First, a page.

Yesterday I began an exploration of the General Cable Corporation (General Cable) Foreign Corrupt Practices Act (FCPA) enforcement action. It was settled with the DOJ via a Non-Prosecution Agreement (NPA) and the SEC via a Cease and Desist Order ( General Cable Order). There was also the resolution of a civil charge by the SEC against a former General Cable executive, Karl Zimmer, via a Cease and Desist Order (Zimmer Order). The fines and penalties paid by General Cable were not insignificant. The company paid a $20MM fine based upon its criminal conduct and paid another $51MM in profit disgorgement. Finally, based upon the conduct laid out by the SEC in the General Cable Order, the company was assessed another $6.5MM for violations of the FCPA’s accounting provisions. The $20MM figure reflects a 50% discount off the bottom of the US Sentencing Guidelines fine range, demonstrating that as bad as the underlying bribery and corruption may have been, the DOJ will give significant credit when the company meets the requirements under the FCPA Pilot Program.

In Part I, I laid out the bribery scheme in some detail. Today I consider how General Cable was able to obtain such positive result in the light of multiple bribery schemes in multiple jurisdictions and corporate awareness or conscious indifference to them. Clearly the four prongs of the FCPA Pilot Program were met. As stated by Assistant Attorney General Leslie Caldwell in the DOJ Press Release announcing the enforcement action, “General Cable paid bribes to officials in multiple countries in a scheme that involved a high-level executive of the company and resulted in profits of more than $50 million worldwide. But General Cable also voluntarily self-disclosed this misconduct to the government, fully cooperated and remediated. This resolution demonstrates the very real upside to coming in and cooperating with federal prosecutors and investigators. It also reflects our ongoing commitment to transparency.”

Reviewing each of the Pilot Program prongs separately, there was self-disclosure by General Cable. The NPA stated, “the Company received voluntary self-disclosure credit because it voluntarily and timely disclosed to the Fraud Section the conduct described in the Statement of Facts attached hereto as Attachment A (the “Statement of Facts”).” The issue of self-disclosure is one which has bedeviled companies for quite some time. However, the General Cable enforcement action continues to demonstrate the DOJ takes this seriously and will give credit when companies do self-disclose.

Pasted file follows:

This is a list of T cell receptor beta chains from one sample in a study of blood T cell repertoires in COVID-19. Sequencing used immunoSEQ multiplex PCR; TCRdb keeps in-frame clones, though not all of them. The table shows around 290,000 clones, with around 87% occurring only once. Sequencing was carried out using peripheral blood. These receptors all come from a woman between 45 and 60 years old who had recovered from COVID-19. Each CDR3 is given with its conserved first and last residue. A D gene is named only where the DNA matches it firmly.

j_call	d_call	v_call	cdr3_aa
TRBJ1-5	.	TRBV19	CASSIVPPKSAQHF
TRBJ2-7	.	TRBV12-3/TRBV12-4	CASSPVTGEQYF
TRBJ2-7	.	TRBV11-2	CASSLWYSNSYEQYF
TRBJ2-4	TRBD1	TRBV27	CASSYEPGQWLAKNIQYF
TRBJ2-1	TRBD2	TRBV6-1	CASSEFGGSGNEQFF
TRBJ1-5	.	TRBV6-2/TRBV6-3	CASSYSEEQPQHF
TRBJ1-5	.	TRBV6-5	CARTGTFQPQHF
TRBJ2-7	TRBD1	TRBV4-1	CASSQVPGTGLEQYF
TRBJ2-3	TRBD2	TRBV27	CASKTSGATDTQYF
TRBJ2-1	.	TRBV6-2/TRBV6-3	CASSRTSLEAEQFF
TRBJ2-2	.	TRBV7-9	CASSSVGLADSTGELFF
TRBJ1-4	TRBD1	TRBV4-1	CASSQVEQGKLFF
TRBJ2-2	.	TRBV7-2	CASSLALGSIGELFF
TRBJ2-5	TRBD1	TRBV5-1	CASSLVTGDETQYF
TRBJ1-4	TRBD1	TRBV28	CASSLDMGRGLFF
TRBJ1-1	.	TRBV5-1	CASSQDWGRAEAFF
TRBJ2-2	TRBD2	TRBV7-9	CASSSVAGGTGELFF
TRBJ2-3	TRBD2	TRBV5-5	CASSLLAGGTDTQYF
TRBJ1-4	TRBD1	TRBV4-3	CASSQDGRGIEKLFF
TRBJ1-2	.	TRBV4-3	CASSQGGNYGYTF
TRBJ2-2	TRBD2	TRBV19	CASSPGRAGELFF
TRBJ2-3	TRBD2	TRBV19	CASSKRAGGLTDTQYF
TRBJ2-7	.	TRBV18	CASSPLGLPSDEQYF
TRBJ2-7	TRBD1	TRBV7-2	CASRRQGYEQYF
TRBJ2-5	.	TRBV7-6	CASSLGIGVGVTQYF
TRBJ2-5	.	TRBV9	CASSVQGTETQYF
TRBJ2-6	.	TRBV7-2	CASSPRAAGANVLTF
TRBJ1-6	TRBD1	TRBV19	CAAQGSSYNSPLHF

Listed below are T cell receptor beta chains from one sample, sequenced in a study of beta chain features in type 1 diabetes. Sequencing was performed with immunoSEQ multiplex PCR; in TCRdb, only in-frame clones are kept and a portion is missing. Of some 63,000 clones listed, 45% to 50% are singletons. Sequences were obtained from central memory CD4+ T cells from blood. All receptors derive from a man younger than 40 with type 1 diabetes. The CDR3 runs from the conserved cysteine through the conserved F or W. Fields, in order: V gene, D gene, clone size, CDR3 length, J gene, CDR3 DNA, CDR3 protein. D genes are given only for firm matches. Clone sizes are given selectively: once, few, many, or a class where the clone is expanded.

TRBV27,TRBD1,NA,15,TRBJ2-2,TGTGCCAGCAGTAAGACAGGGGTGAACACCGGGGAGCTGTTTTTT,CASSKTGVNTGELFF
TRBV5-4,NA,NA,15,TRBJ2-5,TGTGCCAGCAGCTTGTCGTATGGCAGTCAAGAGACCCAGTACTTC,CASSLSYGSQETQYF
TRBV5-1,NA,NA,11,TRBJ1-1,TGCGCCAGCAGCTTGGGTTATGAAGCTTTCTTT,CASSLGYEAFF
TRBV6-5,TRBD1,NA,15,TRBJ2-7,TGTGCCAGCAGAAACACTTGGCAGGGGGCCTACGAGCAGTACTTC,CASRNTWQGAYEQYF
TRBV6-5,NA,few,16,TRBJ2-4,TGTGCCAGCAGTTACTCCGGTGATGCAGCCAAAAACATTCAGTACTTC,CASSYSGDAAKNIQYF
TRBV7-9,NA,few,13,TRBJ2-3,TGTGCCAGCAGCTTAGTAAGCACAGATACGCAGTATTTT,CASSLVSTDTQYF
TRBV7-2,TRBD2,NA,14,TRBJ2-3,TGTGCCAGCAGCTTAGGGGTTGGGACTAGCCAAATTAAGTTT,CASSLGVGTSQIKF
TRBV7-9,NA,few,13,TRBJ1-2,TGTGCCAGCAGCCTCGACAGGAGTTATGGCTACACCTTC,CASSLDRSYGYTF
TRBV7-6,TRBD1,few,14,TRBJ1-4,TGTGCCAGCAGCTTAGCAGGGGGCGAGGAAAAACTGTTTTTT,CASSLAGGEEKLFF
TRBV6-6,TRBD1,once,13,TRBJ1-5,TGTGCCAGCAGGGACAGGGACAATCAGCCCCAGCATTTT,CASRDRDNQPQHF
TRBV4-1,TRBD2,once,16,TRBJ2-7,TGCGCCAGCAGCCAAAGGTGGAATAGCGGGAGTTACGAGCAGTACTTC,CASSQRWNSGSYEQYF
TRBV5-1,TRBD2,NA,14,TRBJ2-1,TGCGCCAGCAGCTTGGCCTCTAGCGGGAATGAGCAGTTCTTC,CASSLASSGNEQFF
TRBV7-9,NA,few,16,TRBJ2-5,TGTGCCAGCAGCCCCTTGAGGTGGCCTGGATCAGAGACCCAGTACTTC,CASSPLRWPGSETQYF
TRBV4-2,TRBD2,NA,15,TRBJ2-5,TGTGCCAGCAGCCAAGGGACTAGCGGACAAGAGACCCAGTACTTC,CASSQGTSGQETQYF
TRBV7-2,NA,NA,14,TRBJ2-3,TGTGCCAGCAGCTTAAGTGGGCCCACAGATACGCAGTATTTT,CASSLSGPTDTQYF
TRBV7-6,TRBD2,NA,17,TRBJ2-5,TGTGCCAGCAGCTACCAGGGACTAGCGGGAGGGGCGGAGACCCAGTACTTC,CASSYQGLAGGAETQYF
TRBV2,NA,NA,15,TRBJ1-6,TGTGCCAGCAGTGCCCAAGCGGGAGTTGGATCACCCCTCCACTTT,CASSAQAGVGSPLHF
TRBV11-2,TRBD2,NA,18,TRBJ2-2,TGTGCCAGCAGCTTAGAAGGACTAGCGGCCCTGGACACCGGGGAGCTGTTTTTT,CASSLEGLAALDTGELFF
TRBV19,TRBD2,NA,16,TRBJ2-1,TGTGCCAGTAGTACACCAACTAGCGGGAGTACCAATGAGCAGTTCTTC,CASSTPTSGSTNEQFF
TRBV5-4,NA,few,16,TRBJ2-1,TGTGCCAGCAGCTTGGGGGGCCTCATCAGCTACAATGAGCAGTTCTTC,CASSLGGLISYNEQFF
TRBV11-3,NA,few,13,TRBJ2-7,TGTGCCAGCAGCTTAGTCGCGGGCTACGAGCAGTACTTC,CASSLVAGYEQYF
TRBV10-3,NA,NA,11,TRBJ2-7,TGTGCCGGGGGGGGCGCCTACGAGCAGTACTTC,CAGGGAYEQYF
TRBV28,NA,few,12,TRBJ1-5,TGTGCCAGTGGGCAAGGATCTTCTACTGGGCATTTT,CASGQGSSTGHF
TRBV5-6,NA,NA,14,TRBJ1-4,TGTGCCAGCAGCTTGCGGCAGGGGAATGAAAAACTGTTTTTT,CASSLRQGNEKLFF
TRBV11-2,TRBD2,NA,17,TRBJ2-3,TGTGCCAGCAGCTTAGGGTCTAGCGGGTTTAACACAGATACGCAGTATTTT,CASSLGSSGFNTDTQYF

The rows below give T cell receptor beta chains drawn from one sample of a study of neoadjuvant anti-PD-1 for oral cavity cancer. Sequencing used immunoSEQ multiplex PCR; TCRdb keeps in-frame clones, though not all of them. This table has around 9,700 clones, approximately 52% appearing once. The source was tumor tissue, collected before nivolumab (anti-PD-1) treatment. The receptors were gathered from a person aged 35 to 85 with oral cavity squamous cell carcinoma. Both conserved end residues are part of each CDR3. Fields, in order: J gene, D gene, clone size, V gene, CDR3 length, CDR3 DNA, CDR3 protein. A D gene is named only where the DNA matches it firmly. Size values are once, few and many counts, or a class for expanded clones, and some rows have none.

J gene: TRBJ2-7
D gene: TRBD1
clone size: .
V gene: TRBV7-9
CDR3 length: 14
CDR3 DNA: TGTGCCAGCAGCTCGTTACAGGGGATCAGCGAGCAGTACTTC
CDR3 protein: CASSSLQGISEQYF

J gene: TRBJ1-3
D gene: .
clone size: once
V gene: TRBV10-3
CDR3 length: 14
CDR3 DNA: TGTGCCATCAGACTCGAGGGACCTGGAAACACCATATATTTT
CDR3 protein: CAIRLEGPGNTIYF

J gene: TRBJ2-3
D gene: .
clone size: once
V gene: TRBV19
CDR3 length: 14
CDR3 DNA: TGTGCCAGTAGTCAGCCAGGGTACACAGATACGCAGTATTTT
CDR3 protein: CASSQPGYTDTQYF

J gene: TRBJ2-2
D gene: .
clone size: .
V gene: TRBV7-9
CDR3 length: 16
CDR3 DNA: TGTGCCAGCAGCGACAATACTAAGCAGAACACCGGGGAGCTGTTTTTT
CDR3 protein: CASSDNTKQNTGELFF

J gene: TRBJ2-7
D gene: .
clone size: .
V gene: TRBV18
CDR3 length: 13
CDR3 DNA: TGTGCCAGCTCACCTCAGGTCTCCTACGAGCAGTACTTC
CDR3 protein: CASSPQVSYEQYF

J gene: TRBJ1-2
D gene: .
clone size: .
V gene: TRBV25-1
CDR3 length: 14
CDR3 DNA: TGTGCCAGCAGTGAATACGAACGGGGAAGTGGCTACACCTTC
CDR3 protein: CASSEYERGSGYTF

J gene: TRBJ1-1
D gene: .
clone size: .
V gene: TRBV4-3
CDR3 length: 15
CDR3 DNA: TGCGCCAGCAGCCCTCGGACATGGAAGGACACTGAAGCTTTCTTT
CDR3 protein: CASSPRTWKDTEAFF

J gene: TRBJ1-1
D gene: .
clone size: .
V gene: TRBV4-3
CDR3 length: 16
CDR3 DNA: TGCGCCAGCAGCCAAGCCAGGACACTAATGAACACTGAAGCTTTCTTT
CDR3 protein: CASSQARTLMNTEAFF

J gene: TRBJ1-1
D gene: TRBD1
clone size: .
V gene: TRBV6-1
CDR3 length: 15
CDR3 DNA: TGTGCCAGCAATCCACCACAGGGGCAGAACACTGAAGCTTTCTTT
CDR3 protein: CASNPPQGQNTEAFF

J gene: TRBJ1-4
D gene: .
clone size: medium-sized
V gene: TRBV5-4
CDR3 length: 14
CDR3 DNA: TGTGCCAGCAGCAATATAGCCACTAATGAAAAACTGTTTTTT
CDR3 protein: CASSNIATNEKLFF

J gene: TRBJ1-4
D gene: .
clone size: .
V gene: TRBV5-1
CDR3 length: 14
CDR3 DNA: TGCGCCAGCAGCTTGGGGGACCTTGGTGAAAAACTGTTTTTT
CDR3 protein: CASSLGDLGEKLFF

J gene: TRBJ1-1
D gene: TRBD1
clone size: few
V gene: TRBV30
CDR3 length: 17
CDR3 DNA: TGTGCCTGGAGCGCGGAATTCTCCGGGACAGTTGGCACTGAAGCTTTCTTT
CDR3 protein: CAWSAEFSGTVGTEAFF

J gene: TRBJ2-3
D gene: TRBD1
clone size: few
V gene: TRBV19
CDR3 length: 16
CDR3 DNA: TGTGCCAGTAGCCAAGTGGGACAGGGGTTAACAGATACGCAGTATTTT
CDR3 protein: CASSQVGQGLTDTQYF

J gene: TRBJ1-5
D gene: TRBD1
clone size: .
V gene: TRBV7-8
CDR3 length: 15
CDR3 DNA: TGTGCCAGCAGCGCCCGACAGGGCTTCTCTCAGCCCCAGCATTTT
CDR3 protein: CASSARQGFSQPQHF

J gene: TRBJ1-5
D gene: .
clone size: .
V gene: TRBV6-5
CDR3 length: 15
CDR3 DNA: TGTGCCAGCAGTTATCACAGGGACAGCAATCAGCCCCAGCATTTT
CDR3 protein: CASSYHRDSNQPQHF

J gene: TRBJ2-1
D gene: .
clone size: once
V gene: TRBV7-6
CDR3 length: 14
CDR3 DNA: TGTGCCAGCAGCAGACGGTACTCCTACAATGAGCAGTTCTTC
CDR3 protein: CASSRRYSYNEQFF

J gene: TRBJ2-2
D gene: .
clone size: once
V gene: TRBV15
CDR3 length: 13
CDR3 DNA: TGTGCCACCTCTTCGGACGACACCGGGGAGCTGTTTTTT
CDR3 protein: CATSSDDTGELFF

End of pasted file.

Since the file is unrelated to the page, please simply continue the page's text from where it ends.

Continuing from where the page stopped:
In the area of significant cooperation, the NPA stated, “the Company received full credit for its cooperation with the Fraud Section’s investigation”. The parameters of this cooperation included conducting a thorough internal investigation; “making regular factual presentations and proactively providing updates to the DOJ; voluntarily making foreign based employees available for interviews in the United States; producing documents, including translations, to the DOJ from foreign countries in ways that did not implicate foreign data privacy laws; collecting, analyzing, and organizing voluminous evidence and information for the DOJ; and identifying, investigating, and disclosing conduct to the DOJ that was outside the scope of its initial voluntary self-disclosure.”

This is the first time I have seen a specific reference to production of documents in a manner which “did not implicate foreign data privacy laws”. It is not clear from this statement how the implication was avoided, whether through employee consent or having a duplicate document in a more corporate friendly country. This shows the DOJ has some sensitivity to foreign document privacy laws but there are almost always alternative methods of production.